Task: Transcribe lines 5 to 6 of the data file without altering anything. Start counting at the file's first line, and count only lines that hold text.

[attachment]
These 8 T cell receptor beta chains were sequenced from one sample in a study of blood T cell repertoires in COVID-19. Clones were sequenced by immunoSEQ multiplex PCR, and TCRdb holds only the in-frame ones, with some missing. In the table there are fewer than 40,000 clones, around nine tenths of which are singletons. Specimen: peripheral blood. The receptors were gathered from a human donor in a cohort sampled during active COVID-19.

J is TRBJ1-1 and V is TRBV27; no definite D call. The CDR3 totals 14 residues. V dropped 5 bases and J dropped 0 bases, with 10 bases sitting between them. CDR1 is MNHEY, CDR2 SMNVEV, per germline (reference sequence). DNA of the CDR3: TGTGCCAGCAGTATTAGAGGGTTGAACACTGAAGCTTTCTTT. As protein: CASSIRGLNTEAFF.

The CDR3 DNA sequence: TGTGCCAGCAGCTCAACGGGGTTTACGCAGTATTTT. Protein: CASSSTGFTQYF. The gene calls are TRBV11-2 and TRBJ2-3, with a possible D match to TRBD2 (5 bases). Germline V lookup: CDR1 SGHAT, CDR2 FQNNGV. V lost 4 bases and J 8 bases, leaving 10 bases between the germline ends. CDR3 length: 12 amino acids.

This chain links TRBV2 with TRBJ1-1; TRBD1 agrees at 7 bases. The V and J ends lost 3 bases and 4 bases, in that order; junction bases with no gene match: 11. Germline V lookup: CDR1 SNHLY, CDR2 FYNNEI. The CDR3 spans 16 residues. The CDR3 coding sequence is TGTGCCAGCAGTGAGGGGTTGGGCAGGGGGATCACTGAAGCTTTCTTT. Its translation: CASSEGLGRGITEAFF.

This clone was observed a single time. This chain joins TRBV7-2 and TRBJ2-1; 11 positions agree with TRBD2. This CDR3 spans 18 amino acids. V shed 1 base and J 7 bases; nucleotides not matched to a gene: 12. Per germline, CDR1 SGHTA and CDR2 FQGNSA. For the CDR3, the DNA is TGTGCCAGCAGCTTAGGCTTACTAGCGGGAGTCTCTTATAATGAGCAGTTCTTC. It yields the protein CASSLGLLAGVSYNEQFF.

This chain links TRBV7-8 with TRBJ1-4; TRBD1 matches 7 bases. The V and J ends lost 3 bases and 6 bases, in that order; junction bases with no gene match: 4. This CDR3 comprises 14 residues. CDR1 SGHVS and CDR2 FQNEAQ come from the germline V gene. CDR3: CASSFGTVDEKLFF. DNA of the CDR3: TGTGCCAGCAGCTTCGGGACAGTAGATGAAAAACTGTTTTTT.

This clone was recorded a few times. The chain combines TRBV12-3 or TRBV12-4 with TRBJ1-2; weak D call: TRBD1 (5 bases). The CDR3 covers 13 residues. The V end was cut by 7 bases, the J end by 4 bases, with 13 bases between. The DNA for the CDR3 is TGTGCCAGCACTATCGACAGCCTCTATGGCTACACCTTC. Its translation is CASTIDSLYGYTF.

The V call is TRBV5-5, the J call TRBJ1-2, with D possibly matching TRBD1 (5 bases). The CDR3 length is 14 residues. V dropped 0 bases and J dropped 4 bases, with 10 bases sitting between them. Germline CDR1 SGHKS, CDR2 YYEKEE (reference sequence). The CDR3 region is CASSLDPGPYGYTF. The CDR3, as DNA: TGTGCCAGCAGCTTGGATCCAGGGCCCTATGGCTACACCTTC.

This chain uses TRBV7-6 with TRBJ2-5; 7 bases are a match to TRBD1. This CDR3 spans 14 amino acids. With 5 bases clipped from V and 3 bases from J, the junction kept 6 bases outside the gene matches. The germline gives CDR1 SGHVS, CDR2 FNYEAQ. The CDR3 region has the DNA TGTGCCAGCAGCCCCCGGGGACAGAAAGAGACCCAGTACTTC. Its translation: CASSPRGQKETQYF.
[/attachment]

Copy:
This clone was observed a single time. This chain joins TRBV7-2 and TRBJ2-1; 11 positions agree with TRBD2. This CDR3 spans 18 amino acids. V shed 1 base and J 7 bases; nucleotides not matched to a gene: 12. Per germline, CDR1 SGHTA and CDR2 FQGNSA. For the CDR3, the DNA is TGTGCCAGCAGCTTAGGCTTACTAGCGGGAGTCTCTTATAATGAGCAGTTCTTC. It yields the protein CASSLGLLAGVSYNEQFF.

This chain links TRBV7-8 with TRBJ1-4; TRBD1 matches 7 bases. The V and J ends lost 3 bases and 6 bases, in that order; junction bases with no gene match: 4. This CDR3 comprises 14 residues. CDR1 SGHVS and CDR2 FQNEAQ come from the germline V gene. CDR3: CASSFGTVDEKLFF. DNA of the CDR3: TGTGCCAGCAGCTTCGGGACAGTAGATGAAAAACTGTTTTTT.